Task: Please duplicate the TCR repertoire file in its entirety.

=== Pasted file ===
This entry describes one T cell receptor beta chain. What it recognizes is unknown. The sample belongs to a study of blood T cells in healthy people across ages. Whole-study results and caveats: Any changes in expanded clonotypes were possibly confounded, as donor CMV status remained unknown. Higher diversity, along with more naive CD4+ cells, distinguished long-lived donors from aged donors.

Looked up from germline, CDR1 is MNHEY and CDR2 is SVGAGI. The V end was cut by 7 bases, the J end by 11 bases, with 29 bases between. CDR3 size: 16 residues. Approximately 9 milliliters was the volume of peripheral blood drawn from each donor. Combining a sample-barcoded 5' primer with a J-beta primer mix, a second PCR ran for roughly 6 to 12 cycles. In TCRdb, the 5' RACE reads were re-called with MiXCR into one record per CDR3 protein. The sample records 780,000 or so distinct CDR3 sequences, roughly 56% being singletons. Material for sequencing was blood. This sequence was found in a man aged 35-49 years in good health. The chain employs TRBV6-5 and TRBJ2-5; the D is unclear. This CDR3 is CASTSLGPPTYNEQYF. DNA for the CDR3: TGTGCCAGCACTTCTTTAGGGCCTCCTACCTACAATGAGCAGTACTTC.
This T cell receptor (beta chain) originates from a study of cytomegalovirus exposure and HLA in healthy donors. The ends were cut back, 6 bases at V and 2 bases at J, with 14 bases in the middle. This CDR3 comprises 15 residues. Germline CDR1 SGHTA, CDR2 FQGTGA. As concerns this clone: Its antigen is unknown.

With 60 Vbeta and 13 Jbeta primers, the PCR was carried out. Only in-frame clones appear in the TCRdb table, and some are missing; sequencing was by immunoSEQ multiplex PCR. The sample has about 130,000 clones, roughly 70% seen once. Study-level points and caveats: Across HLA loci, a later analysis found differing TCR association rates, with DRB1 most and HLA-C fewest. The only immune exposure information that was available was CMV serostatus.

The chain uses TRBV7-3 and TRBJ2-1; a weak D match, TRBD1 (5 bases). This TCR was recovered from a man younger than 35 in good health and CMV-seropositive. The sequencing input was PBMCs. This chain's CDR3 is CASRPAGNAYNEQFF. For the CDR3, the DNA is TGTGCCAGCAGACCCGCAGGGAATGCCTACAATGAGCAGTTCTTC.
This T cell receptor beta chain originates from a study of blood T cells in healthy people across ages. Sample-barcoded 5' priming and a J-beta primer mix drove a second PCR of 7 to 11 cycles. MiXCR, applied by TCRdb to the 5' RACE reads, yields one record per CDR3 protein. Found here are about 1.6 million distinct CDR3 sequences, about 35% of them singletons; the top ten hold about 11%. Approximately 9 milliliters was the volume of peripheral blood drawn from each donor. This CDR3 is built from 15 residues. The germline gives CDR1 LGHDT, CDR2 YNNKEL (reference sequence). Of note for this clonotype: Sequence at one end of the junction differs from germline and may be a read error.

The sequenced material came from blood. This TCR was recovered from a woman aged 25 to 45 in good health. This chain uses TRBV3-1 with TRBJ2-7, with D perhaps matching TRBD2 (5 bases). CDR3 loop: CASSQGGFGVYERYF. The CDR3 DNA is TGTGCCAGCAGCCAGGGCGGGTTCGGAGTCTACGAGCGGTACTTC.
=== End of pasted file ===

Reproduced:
This entry describes one T cell receptor beta chain. What it recognizes is unknown. The sample belongs to a study of blood T cells in healthy people across ages. Whole-study results and caveats: Any changes in expanded clonotypes were possibly confounded, as donor CMV status remained unknown. Higher diversity, along with more naive CD4+ cells, distinguished long-lived donors from aged donors.

Looked up from germline, CDR1 is MNHEY and CDR2 is SVGAGI. The V end was cut by 7 bases, the J end by 11 bases, with 29 bases between. CDR3 size: 16 residues. Approximately 9 milliliters was the volume of peripheral blood drawn from each donor. Combining a sample-barcoded 5' primer with a J-beta primer mix, a second PCR ran for roughly 6 to 12 cycles. In TCRdb, the 5' RACE reads were re-called with MiXCR into one record per CDR3 protein. The sample records 780,000 or so distinct CDR3 sequences, roughly 56% being singletons. Material for sequencing was blood. This sequence was found in a man aged 35-49 years in good health. The chain employs TRBV6-5 and TRBJ2-5; the D is unclear. This CDR3 is CASTSLGPPTYNEQYF. DNA for the CDR3: TGTGCCAGCACTTCTTTAGGGCCTCCTACCTACAATGAGCAGTACTTC.
This T cell receptor (beta chain) originates from a study of cytomegalovirus exposure and HLA in healthy donors. The ends were cut back, 6 bases at V and 2 bases at J, with 14 bases in the middle. This CDR3 comprises 15 residues. Germline CDR1 SGHTA, CDR2 FQGTGA. As concerns this clone: Its antigen is unknown.

With 60 Vbeta and 13 Jbeta primers, the PCR was carried out. Only in-frame clones appear in the TCRdb table, and some are missing; sequencing was by immunoSEQ multiplex PCR. The sample has about 130,000 clones, roughly 70% seen once. Study-level points and caveats: Across HLA loci, a later analysis found differing TCR association rates, with DRB1 most and HLA-C fewest. The only immune exposure information that was available was CMV serostatus.

The chain uses TRBV7-3 and TRBJ2-1; a weak D match, TRBD1 (5 bases). This TCR was recovered from a man younger than 35 in good health and CMV-seropositive. The sequencing input was PBMCs. This chain's CDR3 is CASRPAGNAYNEQFF. For the CDR3, the DNA is TGTGCCAGCAGACCCGCAGGGAATGCCTACAATGAGCAGTTCTTC.
This T cell receptor beta chain originates from a study of blood T cells in healthy people across ages. Sample-barcoded 5' priming and a J-beta primer mix drove a second PCR of 7 to 11 cycles. MiXCR, applied by TCRdb to the 5' RACE reads, yields one record per CDR3 protein. Found here are about 1.6 million distinct CDR3 sequences, about 35% of them singletons; the top ten hold about 11%. Approximately 9 milliliters was the volume of peripheral blood drawn from each donor. This CDR3 is built from 15 residues. The germline gives CDR1 LGHDT, CDR2 YNNKEL (reference sequence). Of note for this clonotype: Sequence at one end of the junction differs from germline and may be a read error.

The sequenced material came from blood. This TCR was recovered from a woman aged 25 to 45 in good health. This chain uses TRBV3-1 with TRBJ2-7, with D perhaps matching TRBD2 (5 bases). CDR3 loop: CASSQGGFGVYERYF. The CDR3 DNA is TGTGCCAGCAGCCAGGGCGGGTTCGGAGTCTACGAGCGGTACTTC.